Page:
A hardy biennial that can be harvested all year round with winter protection. Flat-leaf and French parsley are the two most common varieties. The leaves and stems are used as a garnish in salads and as a condiment. Parsley’s reputation as a garnish often does it a disservice—it gets left on the side of the plate. In fact, it’s been known for thousands of years for its excellent flavor and versatility.
Add chopped parsley to buttered potatoes and veggies; toss it on a sliced tomato salad along with a pinch of basil. Parsley is also a natural breath freshener and an excellent source of vitamin C, calcium, and iron.
Where to Grow
Parsley will grow anywhere and can survive cold. It tolerates heat, but sweltering weather will make the plant go to seed. An ideal herb for container growing, it normally grows to a height of 1′. It also does well as a houseplant; some gardeners bring parsley in from the garden in fall and let it winter in a bright window.
Soil for Parsley
Prefers fertile, well-drained, moist soil in full sun to partial shade. Don’t fertilize before planting.
Start seeds indoors six weeks before the average date of last frost. For transplants, set out two to three weeks before your average date of last frost.
Plant it from seed; they take a long time to germinate, but you can speed up the process by soaking them in warm water overnight before planting. Plant the seeds a 1/4″ deep in rows 18 to 24 inches apart. Thin the seedlings to 12 to 18 inches apart when they’re growing strongly.
|60 - 80 F
|Soil and Water
|5.8 - 7.2
|18 - 24"
|Space between plants
|12 - 18"
|space between rows
|18 - 24"
|Asparagus, Carrot, Chives, Onions, Roses, Tomatoes
|Basically, cut the leaves when needed. A pair of scissors or nipping with the fingers both work well. It pays to cut the top leaves first, to encourage the plant to shoot out again further down the stem. To harvest the entire plant, bunch the stalks together and cut them off with a pair of sharp scissors or a knife.
Parsley is fairly easy to care for. The most important thing is to keep the soil moderately moist; parsley needs a regular supply of water to keep producing new leaves. Fertilizing the soil is not necessary for parsley to grow well. To encourage the growth of new foliage, cut off the flower stalk when it appears. The flower stalk shoots up taller than the leaves, and the leaves on it are much smaller than the surrounding leaves.
How Parsley Grows
A biennial plant treated as an annual, growing to a height of 1 1/2 feet. It has finely divided, fern-like leaves that are either flat (Italian) or curly, depending on variety. The leaves grow in a rosette from a single taproot that, in some varieties, is quite large and can be eaten like parsnips. Parsley has flat-topped clusters of greenish-yellow flowers, similar to those of dill (which belongs to the same family).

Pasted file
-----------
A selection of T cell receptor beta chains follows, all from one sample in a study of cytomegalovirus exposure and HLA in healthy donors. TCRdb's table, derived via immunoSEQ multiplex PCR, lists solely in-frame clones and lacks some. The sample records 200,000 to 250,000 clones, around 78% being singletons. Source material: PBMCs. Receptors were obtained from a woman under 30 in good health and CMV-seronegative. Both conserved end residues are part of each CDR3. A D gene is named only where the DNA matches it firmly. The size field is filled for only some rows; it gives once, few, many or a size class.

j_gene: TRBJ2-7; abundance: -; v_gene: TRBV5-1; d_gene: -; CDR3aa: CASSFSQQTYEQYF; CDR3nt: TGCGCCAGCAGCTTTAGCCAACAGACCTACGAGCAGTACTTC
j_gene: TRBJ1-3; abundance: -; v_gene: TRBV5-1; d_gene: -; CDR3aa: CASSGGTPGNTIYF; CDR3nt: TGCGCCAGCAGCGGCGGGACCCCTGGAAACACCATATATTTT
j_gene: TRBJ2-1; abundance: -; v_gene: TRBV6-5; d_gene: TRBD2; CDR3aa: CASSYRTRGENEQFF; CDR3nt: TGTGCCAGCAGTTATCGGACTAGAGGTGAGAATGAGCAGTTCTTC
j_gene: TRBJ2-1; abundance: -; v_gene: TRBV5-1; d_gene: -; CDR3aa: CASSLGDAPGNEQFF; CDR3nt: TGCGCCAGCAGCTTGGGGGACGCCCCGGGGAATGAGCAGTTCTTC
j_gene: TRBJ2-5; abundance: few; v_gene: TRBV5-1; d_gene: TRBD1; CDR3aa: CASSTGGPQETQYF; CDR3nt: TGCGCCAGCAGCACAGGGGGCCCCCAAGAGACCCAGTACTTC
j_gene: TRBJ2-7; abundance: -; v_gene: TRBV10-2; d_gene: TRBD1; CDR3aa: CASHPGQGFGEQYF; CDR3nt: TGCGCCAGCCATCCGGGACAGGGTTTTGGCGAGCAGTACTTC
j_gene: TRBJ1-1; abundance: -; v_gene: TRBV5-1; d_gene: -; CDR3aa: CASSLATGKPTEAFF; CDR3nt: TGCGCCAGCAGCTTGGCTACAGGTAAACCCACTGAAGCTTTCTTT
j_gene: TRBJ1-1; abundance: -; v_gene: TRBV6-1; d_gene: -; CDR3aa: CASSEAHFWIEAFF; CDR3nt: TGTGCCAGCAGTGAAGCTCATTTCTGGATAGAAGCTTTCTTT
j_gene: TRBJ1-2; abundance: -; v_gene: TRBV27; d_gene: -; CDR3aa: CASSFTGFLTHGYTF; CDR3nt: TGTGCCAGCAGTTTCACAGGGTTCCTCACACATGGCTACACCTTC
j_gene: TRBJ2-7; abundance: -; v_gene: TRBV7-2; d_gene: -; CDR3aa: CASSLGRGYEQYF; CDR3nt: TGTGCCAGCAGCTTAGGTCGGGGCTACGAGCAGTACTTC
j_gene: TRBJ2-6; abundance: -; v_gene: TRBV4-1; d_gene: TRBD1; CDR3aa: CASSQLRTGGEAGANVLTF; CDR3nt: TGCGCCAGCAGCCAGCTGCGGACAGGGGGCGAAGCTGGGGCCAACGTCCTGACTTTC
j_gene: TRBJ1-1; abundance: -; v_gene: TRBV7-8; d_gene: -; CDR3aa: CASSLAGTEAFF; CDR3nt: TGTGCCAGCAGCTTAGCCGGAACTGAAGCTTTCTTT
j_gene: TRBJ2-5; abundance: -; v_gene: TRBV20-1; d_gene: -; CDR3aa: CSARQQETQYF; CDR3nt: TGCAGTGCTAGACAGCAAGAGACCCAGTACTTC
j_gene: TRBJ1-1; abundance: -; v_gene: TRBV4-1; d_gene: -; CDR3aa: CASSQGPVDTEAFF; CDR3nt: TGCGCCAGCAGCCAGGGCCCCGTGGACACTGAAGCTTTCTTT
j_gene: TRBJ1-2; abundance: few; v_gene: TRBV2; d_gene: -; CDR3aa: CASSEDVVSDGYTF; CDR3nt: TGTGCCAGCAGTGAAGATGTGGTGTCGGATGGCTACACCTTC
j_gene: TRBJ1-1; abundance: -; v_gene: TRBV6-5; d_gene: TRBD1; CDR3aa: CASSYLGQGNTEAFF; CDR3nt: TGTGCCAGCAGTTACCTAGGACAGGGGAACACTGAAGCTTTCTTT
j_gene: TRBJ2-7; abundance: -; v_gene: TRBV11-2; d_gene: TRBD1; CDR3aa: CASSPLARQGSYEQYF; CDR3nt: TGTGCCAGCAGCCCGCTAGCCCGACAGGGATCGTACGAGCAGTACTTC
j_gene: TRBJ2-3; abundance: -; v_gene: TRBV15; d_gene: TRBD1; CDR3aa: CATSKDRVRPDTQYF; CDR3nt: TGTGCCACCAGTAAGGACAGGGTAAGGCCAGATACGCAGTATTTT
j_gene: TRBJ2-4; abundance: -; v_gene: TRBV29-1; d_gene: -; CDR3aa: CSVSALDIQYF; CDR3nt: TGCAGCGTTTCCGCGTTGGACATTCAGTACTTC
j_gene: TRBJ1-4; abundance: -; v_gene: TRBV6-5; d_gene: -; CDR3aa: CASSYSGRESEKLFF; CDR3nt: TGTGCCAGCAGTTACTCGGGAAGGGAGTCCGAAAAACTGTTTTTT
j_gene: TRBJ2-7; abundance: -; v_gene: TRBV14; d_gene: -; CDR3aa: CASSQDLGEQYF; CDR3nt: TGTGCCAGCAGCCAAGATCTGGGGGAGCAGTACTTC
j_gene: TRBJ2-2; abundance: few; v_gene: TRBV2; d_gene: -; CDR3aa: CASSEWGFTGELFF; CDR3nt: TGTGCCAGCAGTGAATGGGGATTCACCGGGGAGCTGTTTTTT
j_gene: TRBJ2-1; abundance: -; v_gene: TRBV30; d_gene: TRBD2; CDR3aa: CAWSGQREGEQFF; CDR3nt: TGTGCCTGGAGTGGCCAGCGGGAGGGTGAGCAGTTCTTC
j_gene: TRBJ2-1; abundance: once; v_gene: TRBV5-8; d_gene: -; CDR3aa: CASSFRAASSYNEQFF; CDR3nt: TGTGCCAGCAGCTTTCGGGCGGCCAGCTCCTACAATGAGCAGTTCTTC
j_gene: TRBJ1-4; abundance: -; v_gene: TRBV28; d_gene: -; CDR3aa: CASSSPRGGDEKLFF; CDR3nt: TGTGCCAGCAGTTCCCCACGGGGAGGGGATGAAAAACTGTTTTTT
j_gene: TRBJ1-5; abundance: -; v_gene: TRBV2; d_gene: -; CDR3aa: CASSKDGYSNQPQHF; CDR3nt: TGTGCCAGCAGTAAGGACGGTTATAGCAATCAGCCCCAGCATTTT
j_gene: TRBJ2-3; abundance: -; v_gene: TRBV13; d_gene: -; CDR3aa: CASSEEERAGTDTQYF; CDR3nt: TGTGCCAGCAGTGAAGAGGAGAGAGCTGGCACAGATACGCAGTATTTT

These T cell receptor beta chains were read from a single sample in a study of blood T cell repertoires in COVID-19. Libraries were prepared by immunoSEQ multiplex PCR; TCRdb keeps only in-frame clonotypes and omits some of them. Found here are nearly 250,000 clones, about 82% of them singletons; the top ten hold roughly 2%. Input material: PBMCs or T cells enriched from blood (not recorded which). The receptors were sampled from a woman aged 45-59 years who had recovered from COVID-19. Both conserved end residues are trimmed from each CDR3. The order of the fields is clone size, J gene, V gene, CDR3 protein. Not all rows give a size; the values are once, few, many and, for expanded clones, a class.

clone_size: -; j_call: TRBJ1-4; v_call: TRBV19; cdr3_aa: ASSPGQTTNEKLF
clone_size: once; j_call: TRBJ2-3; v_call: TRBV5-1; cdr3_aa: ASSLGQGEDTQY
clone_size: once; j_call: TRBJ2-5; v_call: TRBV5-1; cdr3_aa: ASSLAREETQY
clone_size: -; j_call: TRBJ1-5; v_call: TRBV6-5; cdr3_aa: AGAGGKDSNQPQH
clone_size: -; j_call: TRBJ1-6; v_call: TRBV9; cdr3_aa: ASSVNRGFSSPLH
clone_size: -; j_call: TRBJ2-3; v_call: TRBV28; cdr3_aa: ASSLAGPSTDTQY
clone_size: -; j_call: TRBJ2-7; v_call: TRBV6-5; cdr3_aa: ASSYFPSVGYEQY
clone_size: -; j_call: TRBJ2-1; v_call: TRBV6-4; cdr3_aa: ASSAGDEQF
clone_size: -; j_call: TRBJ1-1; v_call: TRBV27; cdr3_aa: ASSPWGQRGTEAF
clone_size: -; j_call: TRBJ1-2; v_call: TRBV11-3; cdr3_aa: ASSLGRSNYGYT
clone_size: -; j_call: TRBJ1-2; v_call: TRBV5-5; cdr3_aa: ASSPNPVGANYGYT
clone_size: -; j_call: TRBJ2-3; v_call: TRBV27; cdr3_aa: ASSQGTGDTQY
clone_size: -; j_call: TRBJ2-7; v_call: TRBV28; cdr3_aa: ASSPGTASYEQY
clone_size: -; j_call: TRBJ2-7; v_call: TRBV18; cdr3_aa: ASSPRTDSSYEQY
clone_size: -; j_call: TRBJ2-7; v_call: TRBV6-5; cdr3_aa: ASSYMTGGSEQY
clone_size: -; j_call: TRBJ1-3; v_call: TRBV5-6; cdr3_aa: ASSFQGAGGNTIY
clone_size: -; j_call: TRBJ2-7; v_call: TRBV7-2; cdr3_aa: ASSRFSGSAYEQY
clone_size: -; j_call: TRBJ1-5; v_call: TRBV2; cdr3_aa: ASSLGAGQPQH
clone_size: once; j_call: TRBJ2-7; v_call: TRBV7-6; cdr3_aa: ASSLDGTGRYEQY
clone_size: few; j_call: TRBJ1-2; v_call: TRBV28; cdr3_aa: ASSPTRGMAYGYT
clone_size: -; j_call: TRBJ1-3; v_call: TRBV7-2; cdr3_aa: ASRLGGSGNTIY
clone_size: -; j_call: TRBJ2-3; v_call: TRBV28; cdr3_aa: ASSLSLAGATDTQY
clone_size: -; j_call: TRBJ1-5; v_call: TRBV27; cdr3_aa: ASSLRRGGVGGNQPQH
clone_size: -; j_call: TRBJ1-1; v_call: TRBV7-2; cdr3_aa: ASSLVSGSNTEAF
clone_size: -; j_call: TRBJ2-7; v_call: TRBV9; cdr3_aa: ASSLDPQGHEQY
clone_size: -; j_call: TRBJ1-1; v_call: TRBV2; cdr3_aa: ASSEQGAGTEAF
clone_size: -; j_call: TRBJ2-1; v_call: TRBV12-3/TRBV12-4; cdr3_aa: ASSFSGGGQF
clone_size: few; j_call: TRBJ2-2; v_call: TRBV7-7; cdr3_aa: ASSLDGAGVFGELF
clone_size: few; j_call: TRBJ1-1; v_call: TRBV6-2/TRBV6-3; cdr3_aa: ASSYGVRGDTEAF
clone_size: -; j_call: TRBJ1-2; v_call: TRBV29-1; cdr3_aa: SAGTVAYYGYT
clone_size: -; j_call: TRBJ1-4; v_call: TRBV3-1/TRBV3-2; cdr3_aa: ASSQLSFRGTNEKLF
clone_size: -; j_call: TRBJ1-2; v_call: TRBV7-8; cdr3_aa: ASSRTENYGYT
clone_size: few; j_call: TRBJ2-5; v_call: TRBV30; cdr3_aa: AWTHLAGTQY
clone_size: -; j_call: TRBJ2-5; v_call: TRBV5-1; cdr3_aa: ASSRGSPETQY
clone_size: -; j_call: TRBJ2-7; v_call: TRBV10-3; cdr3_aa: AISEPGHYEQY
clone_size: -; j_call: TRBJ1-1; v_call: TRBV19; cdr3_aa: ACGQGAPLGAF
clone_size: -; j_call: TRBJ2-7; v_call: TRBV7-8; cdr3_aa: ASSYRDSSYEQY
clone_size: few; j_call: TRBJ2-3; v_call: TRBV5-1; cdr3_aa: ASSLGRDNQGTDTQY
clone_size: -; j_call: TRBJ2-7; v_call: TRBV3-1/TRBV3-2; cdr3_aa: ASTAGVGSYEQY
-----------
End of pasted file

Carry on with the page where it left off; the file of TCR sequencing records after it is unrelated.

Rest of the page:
|Store fresh parsley in the refrigerator in a perforated plastic bag. Wash it first, as it could be earthy, sandy, or very damp. If it is wilted, sprinkle it lightly with water before refrigerating it; or if you have washed it avoid drying it completely. Although parsley freezes well (without blanching), it loses it's crispness; use it raw. Store dried parsley in an airtight container kept in a cool, dark, dry place. You can dry most herbs by tying them in small bundles and hanging them up with a string. Hang them upside down to dry. When completely dry, remove stems and put in jars. They will keep all winter and beyond. They can also be dried in a slow oven (100F) or a food dehydrator.
|Excellent; cuttings last 2-7 days in the refrigerator
When to Harvest Parsley
Parsley is ready to cut or harvest in about 70 to 90 days after planting. A 10-foot row of parsley will keep you and all your neighbors well supplied. Harvest parsley leaves any time during the growing season; cut them off at the plant’s base. Parsley is not affected by hard frosts, and if protected, it can be harvested all winter long. Otherwise, it will die back in the winter and be best to harvest before winter fully sets in. Parsley will generally retain its rich color until early winter.
How to Harvest Parsley
To harvest or cut parsley leaves, cut the stems off at the bottom of the plant. If you only want a few leaves, it is recommended that you pick leaves from the outside. This allows new leaves to grow from the middle of the plant and harvests the older growth. Many gardeners harvest the entire parsley plant in fall and dry it; you can also bring the whole plant inside for the winter and make it a houseplant. Parsley lends itself well to freezing and drying. Store the dried leaves in an airtight container.
The parsley caterpillar is the only pest you’re likely to have to contend with. Hand-pick it off the plants.
Parsley has no serious disease problems.